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Examiner
  • Ken Kieser: Deer season primer and safety tips

  • Many years ago, I learned a valuable lesson about how quickly one can be killed or wounded on a hunting trip. I was 18 and my buddy was 17. He assured me of a lifetime's hunting and shooting experience. He wanted to go deer hunting and hopefully shoot his first buck.

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  • Many years ago, I learned a valuable lesson about how quickly one can be killed or wounded on a hunting trip. I was 18 and my buddy was 17. He assured me of a lifetime's hunting and shooting experience. He wanted to go deer hunting and hopefully shoot his first buck.
    He did not have a deer rifle so I loaned him a 30-30-caliber rifle. I had it sighted in, and that opening morning assured him that the gun was dead on. Just aim and pull the trigger were my instructions.
    We had only taken a couple of steps from the pickup when the ground literally exploded around my feet. The so-called experienced hunter had loaded the rifle, then as we walked, pulled the trigger to make sure the safety was on. The 30-30 round would have blown my leg or foot off if it had been pointed a couple of inches to the right or left. A higher-aimed rifle would have meant you would not be reading this column now.
    The point is, you still have time to prepare for the firearms deer season. Now is the time to sight in that rifle and make sure all equipment is ready. Make sure you don't loan a friend your extra rifle unless he has had some time on the range for familiarization.
    IS YOUR DEER RIFLE READY? The first step to that all-important one-shot kill is practice with your deer rifle. Letting a deer rifle set from season to season is dangerous and wrong. Your sights can get knocked off center, resulting in a wounded deer.
    Make sure that rifle is ready. You can start this by practicing at a firearm range or a safe area. Make sure your bullets are hitting at different ranges and from different angles. Try shooting from a sitting or off-handed position. The key is being ready for any situation.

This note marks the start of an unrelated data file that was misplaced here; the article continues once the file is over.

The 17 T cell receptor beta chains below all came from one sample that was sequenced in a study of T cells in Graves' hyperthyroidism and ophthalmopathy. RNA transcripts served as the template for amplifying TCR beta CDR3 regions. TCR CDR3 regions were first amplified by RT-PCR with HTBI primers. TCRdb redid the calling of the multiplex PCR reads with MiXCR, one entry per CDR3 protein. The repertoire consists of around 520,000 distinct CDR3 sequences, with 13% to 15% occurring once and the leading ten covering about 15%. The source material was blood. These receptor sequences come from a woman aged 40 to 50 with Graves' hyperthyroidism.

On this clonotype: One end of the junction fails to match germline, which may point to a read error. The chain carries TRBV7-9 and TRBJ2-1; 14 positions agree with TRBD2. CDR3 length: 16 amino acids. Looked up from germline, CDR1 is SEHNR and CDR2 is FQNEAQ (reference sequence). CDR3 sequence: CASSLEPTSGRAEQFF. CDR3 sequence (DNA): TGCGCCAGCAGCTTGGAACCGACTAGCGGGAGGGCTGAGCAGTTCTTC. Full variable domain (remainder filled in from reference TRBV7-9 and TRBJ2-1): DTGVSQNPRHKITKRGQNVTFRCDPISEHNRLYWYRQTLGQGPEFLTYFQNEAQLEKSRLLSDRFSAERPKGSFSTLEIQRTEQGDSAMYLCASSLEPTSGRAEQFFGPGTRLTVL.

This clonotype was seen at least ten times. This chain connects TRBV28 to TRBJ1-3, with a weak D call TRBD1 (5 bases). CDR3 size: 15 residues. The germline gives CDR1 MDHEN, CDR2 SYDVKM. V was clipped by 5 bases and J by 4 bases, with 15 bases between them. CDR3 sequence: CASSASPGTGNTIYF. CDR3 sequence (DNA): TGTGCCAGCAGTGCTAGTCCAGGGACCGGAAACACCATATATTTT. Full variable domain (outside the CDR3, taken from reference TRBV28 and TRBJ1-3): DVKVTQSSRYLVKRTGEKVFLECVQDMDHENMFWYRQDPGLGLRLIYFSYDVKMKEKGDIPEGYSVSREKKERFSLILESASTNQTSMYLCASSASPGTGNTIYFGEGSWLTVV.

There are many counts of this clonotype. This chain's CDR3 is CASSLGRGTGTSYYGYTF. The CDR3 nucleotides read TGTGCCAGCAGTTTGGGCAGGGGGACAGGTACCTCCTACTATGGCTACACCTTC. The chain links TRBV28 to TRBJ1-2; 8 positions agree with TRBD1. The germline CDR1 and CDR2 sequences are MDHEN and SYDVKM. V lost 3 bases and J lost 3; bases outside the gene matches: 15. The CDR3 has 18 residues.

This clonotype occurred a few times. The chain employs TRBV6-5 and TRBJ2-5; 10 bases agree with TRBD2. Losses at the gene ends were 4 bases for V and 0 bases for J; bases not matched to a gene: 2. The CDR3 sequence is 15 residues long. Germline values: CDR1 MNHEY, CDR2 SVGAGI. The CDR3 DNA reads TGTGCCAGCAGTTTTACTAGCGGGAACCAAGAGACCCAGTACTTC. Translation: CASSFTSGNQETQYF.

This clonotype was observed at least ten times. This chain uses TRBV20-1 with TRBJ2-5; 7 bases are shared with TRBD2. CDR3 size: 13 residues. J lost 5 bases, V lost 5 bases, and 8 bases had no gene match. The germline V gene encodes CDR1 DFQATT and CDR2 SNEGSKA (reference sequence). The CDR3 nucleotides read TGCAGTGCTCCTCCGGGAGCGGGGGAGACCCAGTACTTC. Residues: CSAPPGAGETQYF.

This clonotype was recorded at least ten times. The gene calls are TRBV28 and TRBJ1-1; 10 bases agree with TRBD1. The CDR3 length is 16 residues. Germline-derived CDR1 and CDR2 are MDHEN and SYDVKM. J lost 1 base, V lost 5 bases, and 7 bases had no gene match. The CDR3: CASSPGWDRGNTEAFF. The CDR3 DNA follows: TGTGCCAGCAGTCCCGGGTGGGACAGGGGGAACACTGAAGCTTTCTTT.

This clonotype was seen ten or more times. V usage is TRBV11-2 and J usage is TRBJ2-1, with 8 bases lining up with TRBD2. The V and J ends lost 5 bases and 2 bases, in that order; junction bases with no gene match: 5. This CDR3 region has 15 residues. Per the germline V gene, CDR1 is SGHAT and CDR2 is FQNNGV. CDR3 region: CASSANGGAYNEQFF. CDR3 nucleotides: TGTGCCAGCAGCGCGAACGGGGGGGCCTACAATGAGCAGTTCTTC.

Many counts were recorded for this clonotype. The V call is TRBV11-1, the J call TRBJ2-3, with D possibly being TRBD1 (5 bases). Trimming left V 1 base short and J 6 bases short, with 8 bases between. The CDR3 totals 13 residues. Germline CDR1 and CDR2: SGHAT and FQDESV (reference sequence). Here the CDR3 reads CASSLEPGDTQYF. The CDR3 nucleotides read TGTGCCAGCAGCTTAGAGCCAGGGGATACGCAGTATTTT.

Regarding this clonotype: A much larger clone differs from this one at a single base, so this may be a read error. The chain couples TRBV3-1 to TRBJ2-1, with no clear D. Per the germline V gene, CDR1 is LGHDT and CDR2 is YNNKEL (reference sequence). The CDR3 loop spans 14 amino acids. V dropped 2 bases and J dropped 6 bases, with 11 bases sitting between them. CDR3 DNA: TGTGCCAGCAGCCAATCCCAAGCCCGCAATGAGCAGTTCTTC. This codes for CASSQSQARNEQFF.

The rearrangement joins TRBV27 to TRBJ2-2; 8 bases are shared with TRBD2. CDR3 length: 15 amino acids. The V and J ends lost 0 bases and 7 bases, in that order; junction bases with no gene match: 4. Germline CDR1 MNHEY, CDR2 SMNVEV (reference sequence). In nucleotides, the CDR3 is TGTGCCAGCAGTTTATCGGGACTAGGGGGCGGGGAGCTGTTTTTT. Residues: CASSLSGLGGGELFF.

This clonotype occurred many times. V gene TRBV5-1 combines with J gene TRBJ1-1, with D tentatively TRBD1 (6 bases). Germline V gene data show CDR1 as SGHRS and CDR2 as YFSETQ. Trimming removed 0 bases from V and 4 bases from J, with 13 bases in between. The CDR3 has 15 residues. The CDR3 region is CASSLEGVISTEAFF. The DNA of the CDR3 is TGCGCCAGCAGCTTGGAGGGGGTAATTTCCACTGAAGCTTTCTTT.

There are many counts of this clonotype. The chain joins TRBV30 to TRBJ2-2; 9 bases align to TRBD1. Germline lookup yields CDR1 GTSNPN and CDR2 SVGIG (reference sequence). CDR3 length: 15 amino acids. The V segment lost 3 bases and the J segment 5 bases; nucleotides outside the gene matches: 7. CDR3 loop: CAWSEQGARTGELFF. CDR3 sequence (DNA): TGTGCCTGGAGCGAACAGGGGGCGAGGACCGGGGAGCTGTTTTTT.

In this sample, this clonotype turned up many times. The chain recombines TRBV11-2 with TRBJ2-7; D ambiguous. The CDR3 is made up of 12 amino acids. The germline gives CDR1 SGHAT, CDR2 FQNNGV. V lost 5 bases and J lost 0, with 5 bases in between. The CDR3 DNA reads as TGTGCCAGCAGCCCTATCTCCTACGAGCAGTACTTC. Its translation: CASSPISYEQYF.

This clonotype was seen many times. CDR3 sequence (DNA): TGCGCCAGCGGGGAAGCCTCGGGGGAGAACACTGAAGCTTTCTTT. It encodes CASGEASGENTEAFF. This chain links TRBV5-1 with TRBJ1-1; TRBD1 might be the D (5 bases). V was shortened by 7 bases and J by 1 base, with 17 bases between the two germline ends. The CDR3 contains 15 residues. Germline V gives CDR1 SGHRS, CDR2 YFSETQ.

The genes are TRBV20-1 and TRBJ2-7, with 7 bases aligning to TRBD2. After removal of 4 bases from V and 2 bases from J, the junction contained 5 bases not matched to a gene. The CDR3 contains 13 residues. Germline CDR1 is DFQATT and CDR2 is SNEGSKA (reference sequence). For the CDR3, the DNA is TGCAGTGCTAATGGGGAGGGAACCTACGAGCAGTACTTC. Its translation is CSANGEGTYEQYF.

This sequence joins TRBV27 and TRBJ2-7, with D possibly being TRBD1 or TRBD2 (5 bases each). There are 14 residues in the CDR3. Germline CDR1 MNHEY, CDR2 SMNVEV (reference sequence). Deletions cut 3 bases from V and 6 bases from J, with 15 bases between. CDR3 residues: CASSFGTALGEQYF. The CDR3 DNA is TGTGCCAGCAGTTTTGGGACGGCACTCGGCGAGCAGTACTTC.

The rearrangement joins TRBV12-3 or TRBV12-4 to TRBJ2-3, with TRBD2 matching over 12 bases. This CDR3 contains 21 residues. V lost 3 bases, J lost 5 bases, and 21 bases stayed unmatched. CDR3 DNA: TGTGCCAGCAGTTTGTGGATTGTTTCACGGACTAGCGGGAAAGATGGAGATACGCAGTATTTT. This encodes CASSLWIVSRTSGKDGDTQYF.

Scoped deer rifles may need adjusting. Ask your sporting goods dealer or the range master how to do this important task. But keep in mind that the range master is extremely busy this time of year. So you would be better to approach a dealer.
    DRESS APPROPRIATELY: Deer have a remarkably keen sense of smell. I always hunt the wind, but this is not always possible. You can’t possibly cover up all human scent from deer or most animals, but you can help the cause.
    Try scent-free laundry detergent and human body soap. They even have shampoo. This may not eliminate all scent, but it will help. A biologist once told me that deer can break down scent in different categories. Human scent definitely is filed under danger.
    Don't fill up with gasoline on opening morning. Those smells will stay with you in the woods and deer are not used to smelling unleaded products. Make sure you fill your gas tank the evening before in different shoes than you will hunt in.
    Page 2 of 2 - FINALLY: Don't be afraid to make a checklist of items needed for the hunt. Have all permits, binoculars, orange vest and hat, scents and other required items ready to go a day or two before.
    Many years ago a hunting buddy forgot to bring his ammunition. He was shooting a different caliber so my ammunition would not help him. He got mad and slept in the pickup while I hunted. I offered to let him use my rifle, but he was angry and refused.
    I did wake him up later to help drag my buck out of the woods. That did not help his mood. Make sure you include ammunition on the list.
    Have a safe deer season and I hope you get that big buck.
     
     
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